Second generation star Tyler Arnason saw a promising NHL career fizzle out. As to why exactly remains a mystery to this observer.
Tyler's father was Chuck Arnason who played over 400 games in the NHL back in the 1970s. Chuck, was a travelling man, playing in 8 different NHL cities in 8 seasons! Tyler was born in Oklahoma City, four days after the Minnesota North Stars traded Chuck to the Washington Capitals. Chuck had been playing with the North Stars farm team in OKC.
Tyler was raised in Winnipeg where Chuck retired and operated a driving range. He played for the South blues of the Manitoba Junior Hockey League in 1996-97, chalking up 85 points in 50 games to earn rookie of the year honours in that league.
The next season he headed to North Dakota and had 82 points in 52 games for the Fargo-Moorehead Ice Sharks of the USHL.
He followed that with three strong seasons at St. Cloud State University in Minnesota, scoring 131 points in 118 games.
The Blackhawks selected him as a long shot back in 1998, drafting him 183rd overall. But he paid dividends immediately. In his first pro-season with the Hawks top farm team, the Norfolk Admirals of the AHL, he led his teams in goals (26), points (56) and power play goals (11). Throw in 4 game winners in just 60 games played and he was awarded the Dudley "Red" Garrett Memorial Trophy as the AHL's top rookie.
Tyler credited his dad with giving him that extra edge to make it to the NHL.
"|He had a pretty positive role. He would tell me what he though, and he was always right. But I didn't realize that until I was about 17."
Tyler always regretted never being able to see his dad play in the NHL.
"Only in those old-timers exhibitions, when they all had those big guts. Maurice Richard would referee, and the old time Montreal Canadiens would play. I was exposed to a lot of legendary players when I was eight and nine years old. It was pretty cool."
But Tyler had his own idols.
"Dougie Gilmour, when he started in Toronto and got all those points. Teemu Selanne, when he was with the Winnipeg Jets. And I had my picture take with Alex Zhamnov when I was 14 years old."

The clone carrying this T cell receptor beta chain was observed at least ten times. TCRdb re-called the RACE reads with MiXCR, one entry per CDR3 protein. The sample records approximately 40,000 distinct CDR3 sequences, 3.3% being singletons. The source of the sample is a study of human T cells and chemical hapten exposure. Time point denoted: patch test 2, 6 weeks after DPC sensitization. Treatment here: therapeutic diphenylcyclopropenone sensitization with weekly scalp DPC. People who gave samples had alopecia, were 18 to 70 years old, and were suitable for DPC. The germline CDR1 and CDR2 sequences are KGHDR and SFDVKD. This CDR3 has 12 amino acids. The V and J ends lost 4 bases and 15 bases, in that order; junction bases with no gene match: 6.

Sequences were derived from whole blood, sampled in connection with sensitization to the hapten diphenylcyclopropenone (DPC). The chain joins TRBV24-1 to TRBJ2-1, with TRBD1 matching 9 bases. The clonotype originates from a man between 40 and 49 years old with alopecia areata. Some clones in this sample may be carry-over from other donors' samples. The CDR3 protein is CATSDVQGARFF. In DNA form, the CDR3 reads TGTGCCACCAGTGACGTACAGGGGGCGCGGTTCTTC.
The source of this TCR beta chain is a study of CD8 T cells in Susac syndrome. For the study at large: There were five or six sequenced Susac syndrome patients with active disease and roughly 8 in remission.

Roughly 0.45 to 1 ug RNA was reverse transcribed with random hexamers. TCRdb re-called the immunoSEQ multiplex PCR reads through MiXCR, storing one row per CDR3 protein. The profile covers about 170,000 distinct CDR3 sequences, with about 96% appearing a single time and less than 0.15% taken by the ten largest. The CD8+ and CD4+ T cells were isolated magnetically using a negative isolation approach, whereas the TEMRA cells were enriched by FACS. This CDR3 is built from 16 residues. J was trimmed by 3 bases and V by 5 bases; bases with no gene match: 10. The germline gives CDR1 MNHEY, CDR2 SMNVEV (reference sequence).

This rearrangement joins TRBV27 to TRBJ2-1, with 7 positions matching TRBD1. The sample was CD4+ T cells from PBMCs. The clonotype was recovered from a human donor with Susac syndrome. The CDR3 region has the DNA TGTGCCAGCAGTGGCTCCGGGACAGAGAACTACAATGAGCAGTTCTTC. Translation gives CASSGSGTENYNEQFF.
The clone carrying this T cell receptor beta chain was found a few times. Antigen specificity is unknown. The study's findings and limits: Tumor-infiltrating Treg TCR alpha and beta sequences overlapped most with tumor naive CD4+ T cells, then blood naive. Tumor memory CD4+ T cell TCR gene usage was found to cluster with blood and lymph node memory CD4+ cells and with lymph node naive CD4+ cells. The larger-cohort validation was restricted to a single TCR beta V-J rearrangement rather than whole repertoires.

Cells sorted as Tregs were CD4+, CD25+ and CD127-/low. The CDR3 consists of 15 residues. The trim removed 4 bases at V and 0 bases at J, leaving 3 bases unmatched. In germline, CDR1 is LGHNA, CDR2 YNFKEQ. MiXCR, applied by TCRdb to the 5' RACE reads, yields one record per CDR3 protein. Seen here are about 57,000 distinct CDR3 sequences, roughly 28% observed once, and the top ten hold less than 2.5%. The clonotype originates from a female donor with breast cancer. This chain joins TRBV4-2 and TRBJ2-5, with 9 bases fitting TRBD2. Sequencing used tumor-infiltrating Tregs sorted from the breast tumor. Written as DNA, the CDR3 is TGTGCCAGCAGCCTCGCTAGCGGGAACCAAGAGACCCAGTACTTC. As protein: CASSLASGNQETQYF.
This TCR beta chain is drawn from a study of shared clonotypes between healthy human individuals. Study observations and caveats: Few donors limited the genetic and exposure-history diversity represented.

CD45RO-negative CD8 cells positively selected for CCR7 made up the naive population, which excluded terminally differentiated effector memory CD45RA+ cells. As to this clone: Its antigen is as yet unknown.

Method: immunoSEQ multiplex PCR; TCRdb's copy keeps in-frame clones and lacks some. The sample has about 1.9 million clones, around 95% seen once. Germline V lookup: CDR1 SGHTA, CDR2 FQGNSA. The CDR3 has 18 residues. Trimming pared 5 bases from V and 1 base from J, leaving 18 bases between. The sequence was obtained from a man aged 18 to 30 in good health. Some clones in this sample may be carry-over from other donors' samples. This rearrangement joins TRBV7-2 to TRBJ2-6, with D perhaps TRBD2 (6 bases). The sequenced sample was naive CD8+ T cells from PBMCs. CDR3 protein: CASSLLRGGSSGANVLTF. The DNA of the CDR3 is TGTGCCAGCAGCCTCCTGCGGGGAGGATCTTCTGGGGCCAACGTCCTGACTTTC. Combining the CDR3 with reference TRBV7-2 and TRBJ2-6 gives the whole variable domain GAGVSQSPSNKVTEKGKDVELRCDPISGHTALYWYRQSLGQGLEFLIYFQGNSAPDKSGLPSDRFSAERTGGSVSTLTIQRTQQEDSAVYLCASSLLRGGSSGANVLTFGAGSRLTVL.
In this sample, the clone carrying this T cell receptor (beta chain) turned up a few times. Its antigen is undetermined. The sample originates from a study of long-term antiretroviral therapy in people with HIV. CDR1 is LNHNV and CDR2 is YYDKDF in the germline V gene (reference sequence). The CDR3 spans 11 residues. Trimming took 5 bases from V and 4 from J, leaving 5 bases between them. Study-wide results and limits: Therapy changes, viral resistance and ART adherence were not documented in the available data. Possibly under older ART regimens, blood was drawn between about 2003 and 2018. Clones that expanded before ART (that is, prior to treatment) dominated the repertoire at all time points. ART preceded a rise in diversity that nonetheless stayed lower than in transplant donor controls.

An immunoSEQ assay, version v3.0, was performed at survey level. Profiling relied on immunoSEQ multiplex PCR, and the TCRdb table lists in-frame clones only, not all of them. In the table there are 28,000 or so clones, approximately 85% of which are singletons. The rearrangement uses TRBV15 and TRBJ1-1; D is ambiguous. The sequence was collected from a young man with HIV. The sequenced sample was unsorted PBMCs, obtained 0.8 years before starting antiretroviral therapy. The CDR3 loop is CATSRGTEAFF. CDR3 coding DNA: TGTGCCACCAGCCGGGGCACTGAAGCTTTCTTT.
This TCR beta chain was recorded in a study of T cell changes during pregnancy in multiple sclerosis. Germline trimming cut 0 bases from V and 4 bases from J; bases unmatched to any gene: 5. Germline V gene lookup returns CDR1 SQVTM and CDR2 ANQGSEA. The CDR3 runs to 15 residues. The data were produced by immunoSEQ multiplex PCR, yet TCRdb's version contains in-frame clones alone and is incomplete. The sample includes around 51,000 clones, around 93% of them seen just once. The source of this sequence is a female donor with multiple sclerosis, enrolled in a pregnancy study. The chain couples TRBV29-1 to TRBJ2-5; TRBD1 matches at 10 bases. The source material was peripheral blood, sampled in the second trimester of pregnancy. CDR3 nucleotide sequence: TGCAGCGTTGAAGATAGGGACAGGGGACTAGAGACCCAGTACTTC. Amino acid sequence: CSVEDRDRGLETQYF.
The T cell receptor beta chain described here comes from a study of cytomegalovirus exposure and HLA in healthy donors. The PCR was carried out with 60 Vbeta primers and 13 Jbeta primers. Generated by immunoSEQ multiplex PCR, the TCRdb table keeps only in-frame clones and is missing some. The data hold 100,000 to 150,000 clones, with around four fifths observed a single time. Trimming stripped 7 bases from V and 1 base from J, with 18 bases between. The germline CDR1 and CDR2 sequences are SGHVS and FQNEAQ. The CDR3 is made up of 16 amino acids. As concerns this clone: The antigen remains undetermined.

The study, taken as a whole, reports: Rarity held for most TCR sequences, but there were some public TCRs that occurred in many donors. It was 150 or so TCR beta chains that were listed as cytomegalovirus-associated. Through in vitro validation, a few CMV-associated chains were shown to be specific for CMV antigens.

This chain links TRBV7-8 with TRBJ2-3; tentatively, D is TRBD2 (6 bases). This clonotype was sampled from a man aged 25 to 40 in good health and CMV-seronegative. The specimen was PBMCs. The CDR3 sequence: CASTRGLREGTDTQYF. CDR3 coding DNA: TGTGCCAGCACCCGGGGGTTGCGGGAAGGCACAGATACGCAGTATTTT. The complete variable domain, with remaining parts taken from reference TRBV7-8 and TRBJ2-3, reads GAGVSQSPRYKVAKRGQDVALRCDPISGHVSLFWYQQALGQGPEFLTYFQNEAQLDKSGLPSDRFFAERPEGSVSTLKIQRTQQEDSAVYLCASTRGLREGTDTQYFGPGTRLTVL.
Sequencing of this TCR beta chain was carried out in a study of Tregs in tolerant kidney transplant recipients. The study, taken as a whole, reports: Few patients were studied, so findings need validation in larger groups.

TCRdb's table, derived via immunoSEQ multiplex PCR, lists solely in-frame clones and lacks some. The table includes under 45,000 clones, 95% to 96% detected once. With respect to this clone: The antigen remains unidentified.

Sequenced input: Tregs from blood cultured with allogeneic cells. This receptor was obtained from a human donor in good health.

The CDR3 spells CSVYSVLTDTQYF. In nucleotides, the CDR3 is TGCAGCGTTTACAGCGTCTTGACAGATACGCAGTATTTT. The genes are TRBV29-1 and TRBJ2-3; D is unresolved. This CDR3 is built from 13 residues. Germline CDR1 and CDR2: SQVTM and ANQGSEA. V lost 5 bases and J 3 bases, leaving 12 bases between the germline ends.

Tyler explained why he chose to go to St. Cloud State University, a college not exactly known for its hockey grads.
"It was up to me, but my dad once had a scholarship to the University of Denver and he regretted that he never took it. A lot of guys come out of college and go to the NHL now. I feel if you're gonna make it, you're gonna make it."
Tyler Arnason did make it, playing in 487 games in the NHL, but things started to sour after his impressive rookie season. He had developed a reputation as a player who was never in as good of shape as he should have been. The lost lock-out season probably did not help him in that regard.
Arnason was a shifty pivot and solid playmaker but he struggled with consistency, especially as the season dragged on. Cue the fitness criticisms. He was a tricky stickhandler who protected the puck well but he lacked explosiveness in his skating to really surprise defenses. He did have a penetrating shot but too often he shot from too far out. Defensively he struggled with consistency but shook off early-career criticisms to be an average player without the puck. His poor face-off proficiency was a concern, however.
The Hawks traded Arnason to Ottawa late in the 2006 season. Arnason completely struggled in Ottawa, going goalless in 19 games to finish the season. He was released that summer.
Arnason signed with the Colorado Avalanche and spent the next three seasons with Avs. After a solid first season, his offensive game declined. He was out of the NHL by 2009 and explored options in Europe, playing in several countries.
All along he could always count on his dad to give him advice.
"He owns a nine-hold golf course and driving range in Winnipeg, so he has nothing to do in the winter except bug me," he laughs.
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